Independent Contractors (SB 459). This new law cracks down on employers who misclassify their employees as independent contractors by imposing a fine of between $5,000 and $25,000 for “willfully” misclassifying a worker as an independent contractor. “Willful misclassification” means avoiding employee status for an individual by voluntarily and knowingly misclassifying that individual as an independent contractor. The law also imposes joint and several liability for a non-attorney consultant to advise an employer to willfully misclassify someone as an independent contractor.
Background Checks (AB 22). This law prohibits most employers from obtaining or relying on consumer credit reports regarding employees or job applicants, except in certain specified limited circumstances. The law does not apply to financial institutions or entities required by law to perform credit checks. Under the new law, employers may still obtain and rely upon credit reports for managerial employees covered by the executive exemption.
Pregnancy Disability Leave (AB 592 and SB 299). This law expressly prohibits “interference” with the exercise of any right provided under the California Family Rights Act, or due to disability by pregnancy, childbirth or related medical conditions. In a provision that may prove to be preempted by ERISA, the law also requires employers to maintain and pay for health coverage under a group health plan for any eligible female employee who takes up to four months of leave due to pregnancy, childbirth or a related medical condition in a twelve month period.
Gender Identity and Expression (AB 887). Existing law prohibits discrimination and harassment based on gender. This law expands the definition of “gender” to include both gender identity (how the person sees him or herself) and gender expression (how other people view the person). Under the new law, an employee must be permitted to dress consistent with the employee’s gender identity and expression.
Genetic Information Discrimination (SB 559). Discrimination in hiring or employment based on genetic information is now unlawful under the Fair Employment and Housing Act. Genetic information is defined to include the individual employee’s genetic tests, the genetic tests of the employee’s family members, and the manifestation of a disease or disorder in the employee’s family members.
Commission Agreements (AB 1396). This law requires all contracts for employment involving commissions as a method of payment to be in writing and to set forth a method by which the commissions are required to be computed and paid. The employee must be given a signed copy, and the employer must obtain a signed receipt from each employee. This law does not take effect until January 1, 2013, so employers have a year to prepare for compliance.
Agricultural Labor Relations (SB 126). This law authorizes the California Agricultural Labor Relations Board to certify union elections when employer misconduct affects the outcomes.
Under the California Transparency in Supply Chains Act, beginning January 1, 2012, large retailers and manufacturers that do business in California must disclose information on their websites about what they do to eradicate slavery and human trafficking from their supply chains. The new law applies to companies with worldwide gross receipts of over $100 million.
The law provides that if a covered company has a website, it must disclose certain information via a “conspicuous and easily understood link” on the homepage. The company must disclose to what extent, if any, it does each of the following:
- Engages in verification of product supply chains to evaluate and address risks of human trafficking and slavery, specifying if the verification was not conducted by a third party.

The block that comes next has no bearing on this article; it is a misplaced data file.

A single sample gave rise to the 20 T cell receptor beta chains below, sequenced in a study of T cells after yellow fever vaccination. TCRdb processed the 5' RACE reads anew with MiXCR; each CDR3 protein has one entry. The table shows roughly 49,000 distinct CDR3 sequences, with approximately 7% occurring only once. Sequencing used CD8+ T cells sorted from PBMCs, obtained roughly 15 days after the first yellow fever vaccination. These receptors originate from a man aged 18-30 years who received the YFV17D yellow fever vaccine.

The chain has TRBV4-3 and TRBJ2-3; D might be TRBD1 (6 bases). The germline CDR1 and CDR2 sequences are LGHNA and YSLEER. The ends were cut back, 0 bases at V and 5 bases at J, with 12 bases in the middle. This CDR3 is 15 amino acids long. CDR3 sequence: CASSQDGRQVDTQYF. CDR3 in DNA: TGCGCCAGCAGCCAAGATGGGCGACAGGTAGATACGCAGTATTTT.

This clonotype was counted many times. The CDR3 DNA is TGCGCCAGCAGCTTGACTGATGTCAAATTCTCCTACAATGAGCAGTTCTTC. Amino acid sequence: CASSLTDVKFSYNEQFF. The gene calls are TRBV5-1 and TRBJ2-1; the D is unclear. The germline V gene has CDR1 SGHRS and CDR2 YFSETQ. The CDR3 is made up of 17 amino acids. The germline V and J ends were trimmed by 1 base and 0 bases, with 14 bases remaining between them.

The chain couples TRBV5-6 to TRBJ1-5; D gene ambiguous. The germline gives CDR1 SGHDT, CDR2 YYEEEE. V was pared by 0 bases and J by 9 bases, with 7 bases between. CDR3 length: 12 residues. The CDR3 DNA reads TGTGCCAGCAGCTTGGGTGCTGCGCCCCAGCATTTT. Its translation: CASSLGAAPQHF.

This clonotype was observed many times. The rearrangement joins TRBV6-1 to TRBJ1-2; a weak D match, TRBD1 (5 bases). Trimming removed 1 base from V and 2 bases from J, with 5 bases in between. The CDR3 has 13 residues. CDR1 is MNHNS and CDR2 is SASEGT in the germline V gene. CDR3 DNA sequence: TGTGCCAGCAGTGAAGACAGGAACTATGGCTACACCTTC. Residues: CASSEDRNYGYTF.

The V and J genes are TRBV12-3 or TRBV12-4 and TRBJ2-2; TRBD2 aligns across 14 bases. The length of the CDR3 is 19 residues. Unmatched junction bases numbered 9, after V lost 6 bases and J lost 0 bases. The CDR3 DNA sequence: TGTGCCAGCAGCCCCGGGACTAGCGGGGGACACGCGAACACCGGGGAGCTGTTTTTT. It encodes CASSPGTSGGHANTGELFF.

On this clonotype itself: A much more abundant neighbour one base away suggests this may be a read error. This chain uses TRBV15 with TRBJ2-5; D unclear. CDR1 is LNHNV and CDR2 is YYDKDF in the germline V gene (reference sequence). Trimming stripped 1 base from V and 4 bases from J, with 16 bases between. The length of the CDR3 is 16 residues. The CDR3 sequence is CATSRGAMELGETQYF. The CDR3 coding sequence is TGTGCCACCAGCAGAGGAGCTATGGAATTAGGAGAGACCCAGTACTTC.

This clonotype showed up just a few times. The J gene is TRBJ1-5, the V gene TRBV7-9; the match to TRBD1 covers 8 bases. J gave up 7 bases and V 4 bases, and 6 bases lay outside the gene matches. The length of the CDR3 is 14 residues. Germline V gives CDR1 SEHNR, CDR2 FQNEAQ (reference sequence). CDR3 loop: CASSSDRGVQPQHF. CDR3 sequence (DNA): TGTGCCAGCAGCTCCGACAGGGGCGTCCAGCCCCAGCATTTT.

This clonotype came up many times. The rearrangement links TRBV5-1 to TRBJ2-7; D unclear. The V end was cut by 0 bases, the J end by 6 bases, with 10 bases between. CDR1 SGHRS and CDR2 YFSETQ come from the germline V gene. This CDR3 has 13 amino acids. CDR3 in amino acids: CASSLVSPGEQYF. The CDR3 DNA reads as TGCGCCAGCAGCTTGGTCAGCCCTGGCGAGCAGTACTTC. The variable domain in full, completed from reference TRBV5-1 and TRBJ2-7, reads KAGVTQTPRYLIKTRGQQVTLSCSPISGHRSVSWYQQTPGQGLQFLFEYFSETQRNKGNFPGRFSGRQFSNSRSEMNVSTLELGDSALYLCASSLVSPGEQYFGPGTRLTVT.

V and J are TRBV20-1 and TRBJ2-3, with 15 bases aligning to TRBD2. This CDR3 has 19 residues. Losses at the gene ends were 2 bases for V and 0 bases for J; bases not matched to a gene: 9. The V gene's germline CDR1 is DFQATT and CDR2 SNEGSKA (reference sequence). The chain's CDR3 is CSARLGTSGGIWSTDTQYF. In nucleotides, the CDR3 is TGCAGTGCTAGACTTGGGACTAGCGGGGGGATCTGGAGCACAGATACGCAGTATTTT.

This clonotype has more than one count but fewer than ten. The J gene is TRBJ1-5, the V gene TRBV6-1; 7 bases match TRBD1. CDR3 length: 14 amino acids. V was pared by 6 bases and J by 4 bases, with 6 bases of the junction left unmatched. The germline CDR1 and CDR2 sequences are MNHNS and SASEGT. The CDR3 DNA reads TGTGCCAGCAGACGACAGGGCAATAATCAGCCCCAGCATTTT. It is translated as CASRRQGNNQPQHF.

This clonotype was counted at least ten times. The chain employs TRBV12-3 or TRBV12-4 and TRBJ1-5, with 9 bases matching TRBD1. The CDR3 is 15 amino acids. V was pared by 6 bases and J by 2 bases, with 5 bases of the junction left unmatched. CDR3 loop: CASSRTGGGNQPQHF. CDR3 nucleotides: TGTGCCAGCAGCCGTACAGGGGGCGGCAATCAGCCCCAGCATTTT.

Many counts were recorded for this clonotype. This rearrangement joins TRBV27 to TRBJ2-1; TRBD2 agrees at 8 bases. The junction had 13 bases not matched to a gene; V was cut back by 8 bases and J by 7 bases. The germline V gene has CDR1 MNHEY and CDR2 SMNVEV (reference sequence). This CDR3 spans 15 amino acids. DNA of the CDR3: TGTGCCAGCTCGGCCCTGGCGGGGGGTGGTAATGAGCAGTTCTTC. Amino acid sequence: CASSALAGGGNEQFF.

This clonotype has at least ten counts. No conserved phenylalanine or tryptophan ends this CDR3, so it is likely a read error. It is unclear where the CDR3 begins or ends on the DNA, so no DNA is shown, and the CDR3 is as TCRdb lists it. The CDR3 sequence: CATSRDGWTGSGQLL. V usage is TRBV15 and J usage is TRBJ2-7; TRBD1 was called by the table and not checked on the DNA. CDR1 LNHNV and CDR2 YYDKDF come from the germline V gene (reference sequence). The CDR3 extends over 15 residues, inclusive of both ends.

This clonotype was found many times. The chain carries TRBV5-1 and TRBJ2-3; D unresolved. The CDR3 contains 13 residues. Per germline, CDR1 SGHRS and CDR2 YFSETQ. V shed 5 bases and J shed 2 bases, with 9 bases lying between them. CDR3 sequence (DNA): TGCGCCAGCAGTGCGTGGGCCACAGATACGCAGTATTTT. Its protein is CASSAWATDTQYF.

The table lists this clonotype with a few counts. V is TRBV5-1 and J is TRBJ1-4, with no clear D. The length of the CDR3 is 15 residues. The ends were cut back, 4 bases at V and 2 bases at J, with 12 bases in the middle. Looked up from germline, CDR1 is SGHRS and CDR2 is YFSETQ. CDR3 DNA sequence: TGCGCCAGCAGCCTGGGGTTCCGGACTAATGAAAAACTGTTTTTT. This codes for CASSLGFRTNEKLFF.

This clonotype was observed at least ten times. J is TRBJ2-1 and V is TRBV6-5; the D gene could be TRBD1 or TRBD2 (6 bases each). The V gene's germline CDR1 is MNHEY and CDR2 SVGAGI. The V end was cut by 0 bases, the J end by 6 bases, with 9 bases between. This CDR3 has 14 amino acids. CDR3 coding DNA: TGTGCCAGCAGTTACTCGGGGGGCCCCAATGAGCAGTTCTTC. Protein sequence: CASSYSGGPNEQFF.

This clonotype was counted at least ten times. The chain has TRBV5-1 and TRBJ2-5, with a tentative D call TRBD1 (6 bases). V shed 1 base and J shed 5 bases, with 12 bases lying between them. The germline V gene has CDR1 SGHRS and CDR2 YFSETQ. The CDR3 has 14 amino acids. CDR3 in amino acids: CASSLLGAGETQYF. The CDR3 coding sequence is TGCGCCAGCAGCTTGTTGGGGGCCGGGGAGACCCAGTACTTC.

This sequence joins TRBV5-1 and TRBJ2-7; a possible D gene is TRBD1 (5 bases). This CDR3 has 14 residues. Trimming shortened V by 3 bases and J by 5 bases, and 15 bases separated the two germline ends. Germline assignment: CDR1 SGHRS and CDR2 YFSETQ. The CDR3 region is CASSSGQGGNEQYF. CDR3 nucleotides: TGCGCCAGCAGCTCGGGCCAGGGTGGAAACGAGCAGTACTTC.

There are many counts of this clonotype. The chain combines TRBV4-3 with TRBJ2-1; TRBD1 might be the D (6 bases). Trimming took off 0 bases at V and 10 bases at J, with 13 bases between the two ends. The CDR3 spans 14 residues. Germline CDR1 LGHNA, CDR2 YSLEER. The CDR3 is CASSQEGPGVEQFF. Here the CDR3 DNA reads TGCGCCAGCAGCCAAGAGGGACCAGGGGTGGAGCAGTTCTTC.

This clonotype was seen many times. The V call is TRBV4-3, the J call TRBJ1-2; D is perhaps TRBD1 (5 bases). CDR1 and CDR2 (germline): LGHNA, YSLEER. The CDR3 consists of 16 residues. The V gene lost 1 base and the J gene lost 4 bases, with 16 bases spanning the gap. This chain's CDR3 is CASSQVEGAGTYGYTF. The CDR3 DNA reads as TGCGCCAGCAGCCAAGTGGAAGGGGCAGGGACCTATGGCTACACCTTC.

- Conducts audits of suppliers to evaluate supplier compliance with company standards for trafficking and slavery in supply chains.
- Requires direct suppliers to certify that materials incorporated into the product comply with the laws regarding slavery and human trafficking.
- Maintains internal accountability standards and procedures for employees or contractors failing to meet company standards regarding slavery and trafficking.
- Provides company employees and management, who have direct responsibility for supply chain management, training on human trafficking and slavery, particularly with respect to mitigating risks within the supply chain of products.
Notably, the law does not require companies to do anything to combat slavery and human trafficking. The law simply requires disclosure of the above information.
Although the law’s exclusive remedy for noncompliance is an action for injunctive relief brought by the Attorney General, the law does not limit remedies available for a violation of any other state or federal law. On an annual basis, the California Franchise Tax Board will submit to the Attorney General a list of companies required to make the disclosure.
California employers need to be mindful of a new kind of wage-hour class action – class claims arising from the “suitable seating” requirements of the California Industrial Welfare Commission’s wage orders.
The wage orders set forth what employers must do with respect to employees’ wages, hours and working conditions. There are 17 wage orders, applying to every industry and occupation. Most of the wage orders provide that “all working employees shall be provided with suitable seats when the nature of the work reasonably permits the use of such seats.” Unfortunately, the wage orders do not define “suitable seats” or “reasonably permits.”
In Bright v. 99 Cents Only Stores, a cashier at a discount retail chain filed a class action against her employer alleging that the company did not provide cashiers with “suitable seating.” Unlike the typical wage-hour class action, this case does not involve a claim that employees were underpaid. Instead, the plaintiff seeks to use the alleged wage order violation to trigger the penalty provisions of the California Private Attorney General Act (PAGA), which amount to $100 for each aggrieved employee for the first violation and $200 per pay period for each aggrieved employee for subsequent violations. The Court of Appeal recently ruled that the plaintiff can proceed with her case and, if she proves the employer did not provide suitable seating, recover PAGA penalties.